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Awarding inspiration

Watch the video of the conversation with Nico Krisch on the occasion of the ceremony of the Max-Planck-Cambridge Prize of International Law


In 2018 the Max Planck Society established the Max Planck-Cambridge Prize for International Law (MaxCamPIL), a research prize awarded jointly by the Max Planck Institute for Comparative Public Law and International Law (MPIL) and the Lauterpacht Centre for International Law (LCIL) at the University of Cambridge. The MaxCamPIL aims at highlighting the relevance of fundamental research in the field of international law in a phase of reconfiguration of the global order. Its goal is to identify an outstanding mid-career legal scholar whose contributions to the study of international law have enriched the field and are likely to continue and develop further. It is also intended to highlight her/his scholarship, support her/his future work, and to provide a model of academic excellence, especially for younger scholars. In the first edition the Prize Committee, chaired by Professors Anne Peters and Eyal Benvenisti and made up of three postdoctoral researchers from each awarding institution, conferred the Prize to Professor Nico Krisch, following the application of criteria of excellence. The Committee was impressed by the originality, rigour and broad range of his research, including original and field-defining contributions to the study of structural issues of international law, authority in global administrative law and questions of constitutional theory. Professor Krisch has made significant theoretical contributions to our understanding of governance beyond the state. It is therefore with great pleasure that the Völkerrechtsblog publishes the interview with Nico Krisch given on the occasion of the awarding ceremony, which took place on 15 November 2019 in Heidelberg.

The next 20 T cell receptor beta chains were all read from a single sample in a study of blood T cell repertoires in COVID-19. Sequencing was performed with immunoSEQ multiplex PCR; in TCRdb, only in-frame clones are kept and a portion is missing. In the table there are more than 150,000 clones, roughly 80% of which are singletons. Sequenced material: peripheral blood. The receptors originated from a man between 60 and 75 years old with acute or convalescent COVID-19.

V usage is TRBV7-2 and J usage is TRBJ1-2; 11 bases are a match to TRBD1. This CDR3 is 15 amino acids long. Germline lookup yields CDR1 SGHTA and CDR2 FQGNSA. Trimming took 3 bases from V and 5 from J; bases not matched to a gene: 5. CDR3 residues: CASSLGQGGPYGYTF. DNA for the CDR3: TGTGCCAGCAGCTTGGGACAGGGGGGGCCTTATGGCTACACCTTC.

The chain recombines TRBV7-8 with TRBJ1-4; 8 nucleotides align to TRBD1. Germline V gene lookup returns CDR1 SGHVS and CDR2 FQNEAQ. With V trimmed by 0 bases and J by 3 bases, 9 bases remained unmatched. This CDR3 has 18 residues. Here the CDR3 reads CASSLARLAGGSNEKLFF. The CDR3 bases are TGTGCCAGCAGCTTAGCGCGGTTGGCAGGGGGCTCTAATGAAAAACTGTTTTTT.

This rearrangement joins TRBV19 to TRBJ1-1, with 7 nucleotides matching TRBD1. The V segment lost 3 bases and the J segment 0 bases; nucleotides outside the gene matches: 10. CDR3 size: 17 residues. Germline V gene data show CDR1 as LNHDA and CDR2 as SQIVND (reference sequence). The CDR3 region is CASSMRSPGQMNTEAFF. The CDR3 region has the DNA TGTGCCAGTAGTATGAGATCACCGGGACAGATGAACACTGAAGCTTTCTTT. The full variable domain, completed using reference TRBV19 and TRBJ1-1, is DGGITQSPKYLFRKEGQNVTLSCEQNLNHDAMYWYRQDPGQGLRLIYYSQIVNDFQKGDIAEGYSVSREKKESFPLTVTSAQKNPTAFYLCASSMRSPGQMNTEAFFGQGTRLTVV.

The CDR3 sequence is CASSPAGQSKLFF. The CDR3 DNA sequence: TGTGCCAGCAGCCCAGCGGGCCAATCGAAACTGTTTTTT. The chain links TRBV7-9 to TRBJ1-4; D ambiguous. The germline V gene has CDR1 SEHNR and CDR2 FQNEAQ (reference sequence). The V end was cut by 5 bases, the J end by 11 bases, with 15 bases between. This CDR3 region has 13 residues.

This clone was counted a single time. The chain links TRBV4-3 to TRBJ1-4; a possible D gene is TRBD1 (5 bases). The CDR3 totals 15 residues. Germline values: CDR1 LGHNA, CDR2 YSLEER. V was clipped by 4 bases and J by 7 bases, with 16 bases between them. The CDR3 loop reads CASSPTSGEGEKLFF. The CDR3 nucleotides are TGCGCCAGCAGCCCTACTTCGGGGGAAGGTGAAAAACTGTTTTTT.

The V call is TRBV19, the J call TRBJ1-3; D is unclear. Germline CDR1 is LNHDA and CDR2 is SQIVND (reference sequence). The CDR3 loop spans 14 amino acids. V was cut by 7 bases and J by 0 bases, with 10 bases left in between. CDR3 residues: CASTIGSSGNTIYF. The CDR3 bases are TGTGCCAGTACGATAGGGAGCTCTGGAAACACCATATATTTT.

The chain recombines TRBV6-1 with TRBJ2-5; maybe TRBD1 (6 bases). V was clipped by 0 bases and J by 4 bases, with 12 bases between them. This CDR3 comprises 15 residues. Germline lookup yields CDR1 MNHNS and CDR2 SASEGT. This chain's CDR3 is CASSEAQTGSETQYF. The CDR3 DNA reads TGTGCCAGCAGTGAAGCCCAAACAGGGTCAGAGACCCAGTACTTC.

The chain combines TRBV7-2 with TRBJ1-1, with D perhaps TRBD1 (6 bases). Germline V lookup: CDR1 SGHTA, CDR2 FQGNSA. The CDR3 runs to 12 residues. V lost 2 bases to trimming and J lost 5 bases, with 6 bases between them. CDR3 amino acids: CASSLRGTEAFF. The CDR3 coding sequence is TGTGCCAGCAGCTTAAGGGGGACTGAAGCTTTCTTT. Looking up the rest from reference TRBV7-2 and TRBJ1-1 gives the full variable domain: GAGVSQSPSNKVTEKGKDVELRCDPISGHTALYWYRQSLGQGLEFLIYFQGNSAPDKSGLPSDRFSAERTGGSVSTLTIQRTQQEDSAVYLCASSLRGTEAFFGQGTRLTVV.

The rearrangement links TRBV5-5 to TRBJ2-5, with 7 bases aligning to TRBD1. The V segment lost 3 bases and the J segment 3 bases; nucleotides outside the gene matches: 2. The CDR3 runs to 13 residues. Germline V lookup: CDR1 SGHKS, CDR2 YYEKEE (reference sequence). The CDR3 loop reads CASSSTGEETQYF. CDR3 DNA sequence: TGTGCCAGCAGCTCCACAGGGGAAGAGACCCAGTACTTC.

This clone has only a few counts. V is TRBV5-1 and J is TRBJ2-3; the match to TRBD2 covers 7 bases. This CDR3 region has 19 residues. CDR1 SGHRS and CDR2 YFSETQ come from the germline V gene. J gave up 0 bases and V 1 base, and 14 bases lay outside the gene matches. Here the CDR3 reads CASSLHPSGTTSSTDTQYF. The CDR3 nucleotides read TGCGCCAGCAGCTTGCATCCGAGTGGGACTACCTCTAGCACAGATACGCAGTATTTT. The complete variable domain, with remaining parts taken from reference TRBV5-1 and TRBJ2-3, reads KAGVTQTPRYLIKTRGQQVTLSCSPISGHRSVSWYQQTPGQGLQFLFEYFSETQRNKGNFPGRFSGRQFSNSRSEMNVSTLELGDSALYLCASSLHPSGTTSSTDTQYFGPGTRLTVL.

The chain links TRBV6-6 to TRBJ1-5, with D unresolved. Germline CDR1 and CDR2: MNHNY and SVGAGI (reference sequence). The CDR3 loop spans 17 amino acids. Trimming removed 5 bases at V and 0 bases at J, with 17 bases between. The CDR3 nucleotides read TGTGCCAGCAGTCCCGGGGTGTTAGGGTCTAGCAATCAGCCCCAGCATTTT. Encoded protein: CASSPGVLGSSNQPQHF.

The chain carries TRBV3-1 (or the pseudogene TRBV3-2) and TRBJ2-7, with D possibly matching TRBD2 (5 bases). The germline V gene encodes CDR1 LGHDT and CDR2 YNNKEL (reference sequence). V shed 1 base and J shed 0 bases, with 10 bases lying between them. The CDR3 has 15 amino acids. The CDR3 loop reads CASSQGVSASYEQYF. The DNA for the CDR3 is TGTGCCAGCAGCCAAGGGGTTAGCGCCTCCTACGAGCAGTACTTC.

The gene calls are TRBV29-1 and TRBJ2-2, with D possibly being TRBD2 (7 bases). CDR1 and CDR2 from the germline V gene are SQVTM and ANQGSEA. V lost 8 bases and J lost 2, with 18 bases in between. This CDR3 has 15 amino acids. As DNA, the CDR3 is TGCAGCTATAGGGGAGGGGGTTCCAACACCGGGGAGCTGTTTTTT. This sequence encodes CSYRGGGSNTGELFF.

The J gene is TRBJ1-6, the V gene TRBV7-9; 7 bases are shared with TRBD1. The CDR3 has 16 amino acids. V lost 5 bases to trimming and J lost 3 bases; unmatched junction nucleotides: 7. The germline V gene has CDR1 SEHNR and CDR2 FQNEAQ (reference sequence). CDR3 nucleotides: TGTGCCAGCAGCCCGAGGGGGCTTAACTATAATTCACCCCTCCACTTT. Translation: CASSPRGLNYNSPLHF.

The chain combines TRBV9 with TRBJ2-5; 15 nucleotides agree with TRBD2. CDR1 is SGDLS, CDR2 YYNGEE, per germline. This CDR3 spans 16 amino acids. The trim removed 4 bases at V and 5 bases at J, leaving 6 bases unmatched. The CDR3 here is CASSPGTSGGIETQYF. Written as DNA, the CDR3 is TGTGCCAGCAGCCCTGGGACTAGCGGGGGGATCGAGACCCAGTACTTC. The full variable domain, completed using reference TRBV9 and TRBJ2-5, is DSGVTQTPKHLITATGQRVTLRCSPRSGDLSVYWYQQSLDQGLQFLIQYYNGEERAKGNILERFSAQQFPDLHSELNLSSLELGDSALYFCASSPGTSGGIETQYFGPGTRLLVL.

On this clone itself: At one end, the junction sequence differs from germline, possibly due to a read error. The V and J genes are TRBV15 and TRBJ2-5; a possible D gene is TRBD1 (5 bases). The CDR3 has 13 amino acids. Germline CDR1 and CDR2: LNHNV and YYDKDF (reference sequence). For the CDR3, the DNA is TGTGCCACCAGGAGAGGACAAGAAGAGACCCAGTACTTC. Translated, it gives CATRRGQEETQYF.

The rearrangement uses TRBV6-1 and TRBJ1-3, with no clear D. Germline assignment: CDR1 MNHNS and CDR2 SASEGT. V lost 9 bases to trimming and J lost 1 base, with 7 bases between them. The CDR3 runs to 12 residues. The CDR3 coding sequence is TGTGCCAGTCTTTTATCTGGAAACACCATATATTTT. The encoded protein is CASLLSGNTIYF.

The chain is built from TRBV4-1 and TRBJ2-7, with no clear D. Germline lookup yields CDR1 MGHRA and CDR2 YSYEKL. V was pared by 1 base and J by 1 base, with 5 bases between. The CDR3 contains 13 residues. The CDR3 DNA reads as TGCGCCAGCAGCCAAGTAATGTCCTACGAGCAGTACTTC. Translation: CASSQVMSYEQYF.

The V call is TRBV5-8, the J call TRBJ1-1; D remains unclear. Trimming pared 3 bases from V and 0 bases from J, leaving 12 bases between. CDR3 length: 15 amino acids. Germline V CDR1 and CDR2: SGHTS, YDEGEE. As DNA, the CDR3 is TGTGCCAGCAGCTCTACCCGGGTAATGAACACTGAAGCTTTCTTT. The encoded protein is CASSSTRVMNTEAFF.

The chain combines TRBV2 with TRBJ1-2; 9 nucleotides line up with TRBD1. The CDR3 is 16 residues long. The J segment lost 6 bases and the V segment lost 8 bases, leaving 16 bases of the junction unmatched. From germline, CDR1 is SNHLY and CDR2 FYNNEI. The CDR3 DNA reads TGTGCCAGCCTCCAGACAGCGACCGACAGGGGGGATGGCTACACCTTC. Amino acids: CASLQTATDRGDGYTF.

Laudatio by Eyal Benvenisti, congratulating Nico Krisch on the Max Planck-Cambridge Prize for International Law (15 November 2019, Heidelberg)

Today, it is my great pleasure to present the inaugural Max Planck-Cambridge Prize for International Law to Nico Krisch, Professor of International Law and Co-Director of the Global Governance Centre at the Graduate Institute for International and Development Studies. The Prize will be awarded biennially to a mid-career scholar, who has not only made an outstanding contribution to the study of international law, but also is likely to continue on that same trajectory. Thus, the Prize simultaneously seeks to illuminate the value of the winner’s existing work and to support his or her future endeavours in the field.

The Prize Committee, chaired by Professor Anne Peters and myself, and based on the recommendations of a joint group of younger scholars, selected the prize-winner unanimously. We were impressed with the originality and rigour of Professor Krisch’s research, including his innovative and influential contributions to the understanding of the legal and political challenges of governance beyond the state. Today I am delighted to offer you a glimpse of Professor Krisch’s scholarship that I hope will explain our enthusiasm.

A notable aspect of Professor Krisch’s work is the breadth and depth of his research. His primary research areas consist of the legal structure of international organizations and global governance, authority in global administrative law, politics of international law, and the emergence of a post-national legal order. Through his interdisciplinary approach to the fields of international law, constitutional theory, and political science, his research has enriched international law in both substance and method.

Krisch’s sensitivity to the symbiotic relationship between law, power, and legitimacy has already become apparent in an early, significant publication of his, (“International law in times of hegemony: unequal power and the shaping of the international legal order” (2005)) where he observes that

“international law is simultaneously instrumental and resistant to the pursuit of power. International law is important for powerful states as a source of legitimacy, but in order to provide legitimacy, it needs to distance itself from power and has to resist its mere translation into law. International law then occupies an always precarious, but eventually secure position between the demands of the powerful and the ideals of justice held in international society.”

This ss a profound observation. Legitimacy is the necessary element that law offers for promoting but also restraining power. It is when law loses legitimacy that the raw, arbitrary power behind the law is exposed. No wonder that Krisch has continued to explore the possible sources for law’s legitimacy.